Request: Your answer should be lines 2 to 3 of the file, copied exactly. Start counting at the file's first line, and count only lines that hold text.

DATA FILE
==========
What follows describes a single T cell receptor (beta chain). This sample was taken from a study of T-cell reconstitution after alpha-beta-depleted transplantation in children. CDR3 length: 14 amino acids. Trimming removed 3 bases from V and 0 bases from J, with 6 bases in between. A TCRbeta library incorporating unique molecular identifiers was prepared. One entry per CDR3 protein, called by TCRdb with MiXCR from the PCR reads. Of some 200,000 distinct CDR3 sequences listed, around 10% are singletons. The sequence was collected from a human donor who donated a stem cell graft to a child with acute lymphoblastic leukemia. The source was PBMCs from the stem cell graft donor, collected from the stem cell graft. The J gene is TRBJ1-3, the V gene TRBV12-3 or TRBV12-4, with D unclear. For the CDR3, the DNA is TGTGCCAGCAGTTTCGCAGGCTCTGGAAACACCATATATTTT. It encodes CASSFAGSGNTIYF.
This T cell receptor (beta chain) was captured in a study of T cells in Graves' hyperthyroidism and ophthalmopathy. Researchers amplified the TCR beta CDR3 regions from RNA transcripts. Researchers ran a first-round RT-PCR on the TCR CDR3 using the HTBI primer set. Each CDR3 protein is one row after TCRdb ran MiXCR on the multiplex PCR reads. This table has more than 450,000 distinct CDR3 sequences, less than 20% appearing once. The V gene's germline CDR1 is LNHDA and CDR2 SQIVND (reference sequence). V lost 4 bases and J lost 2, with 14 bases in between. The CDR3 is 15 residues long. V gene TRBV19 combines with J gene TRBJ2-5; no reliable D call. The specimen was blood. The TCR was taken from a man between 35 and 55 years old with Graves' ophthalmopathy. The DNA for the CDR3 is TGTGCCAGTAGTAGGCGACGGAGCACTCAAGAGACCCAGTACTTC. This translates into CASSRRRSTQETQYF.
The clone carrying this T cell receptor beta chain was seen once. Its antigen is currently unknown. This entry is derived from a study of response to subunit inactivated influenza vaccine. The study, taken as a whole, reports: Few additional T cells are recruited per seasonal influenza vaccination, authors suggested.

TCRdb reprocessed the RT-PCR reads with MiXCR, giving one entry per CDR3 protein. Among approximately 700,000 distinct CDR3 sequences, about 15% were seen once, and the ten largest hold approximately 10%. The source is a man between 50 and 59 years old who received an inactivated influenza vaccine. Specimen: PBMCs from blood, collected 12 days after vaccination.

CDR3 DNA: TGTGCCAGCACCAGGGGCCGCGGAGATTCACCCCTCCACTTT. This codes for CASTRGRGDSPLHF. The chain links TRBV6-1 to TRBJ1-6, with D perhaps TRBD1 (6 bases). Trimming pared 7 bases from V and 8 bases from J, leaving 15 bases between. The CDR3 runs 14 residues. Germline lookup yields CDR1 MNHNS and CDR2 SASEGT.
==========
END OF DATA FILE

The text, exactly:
This T cell receptor (beta chain) was captured in a study of T cells in Graves' hyperthyroidism and ophthalmopathy. Researchers amplified the TCR beta CDR3 regions from RNA transcripts. Researchers ran a first-round RT-PCR on the TCR CDR3 using the HTBI primer set. Each CDR3 protein is one row after TCRdb ran MiXCR on the multiplex PCR reads. This table has more than 450,000 distinct CDR3 sequences, less than 20% appearing once. The V gene's germline CDR1 is LNHDA and CDR2 SQIVND (reference sequence). V lost 4 bases and J lost 2, with 14 bases in between. The CDR3 is 15 residues long. V gene TRBV19 combines with J gene TRBJ2-5; no reliable D call. The specimen was blood. The TCR was taken from a man between 35 and 55 years old with Graves' ophthalmopathy. The DNA for the CDR3 is TGTGCCAGTAGTAGGCGACGGAGCACTCAAGAGACCCAGTACTTC. This translates into CASSRRRSTQETQYF.
The clone carrying this T cell receptor beta chain was seen once. Its antigen is currently unknown. This entry is derived from a study of response to subunit inactivated influenza vaccine. The study, taken as a whole, reports: Few additional T cells are recruited per seasonal influenza vaccination, authors suggested.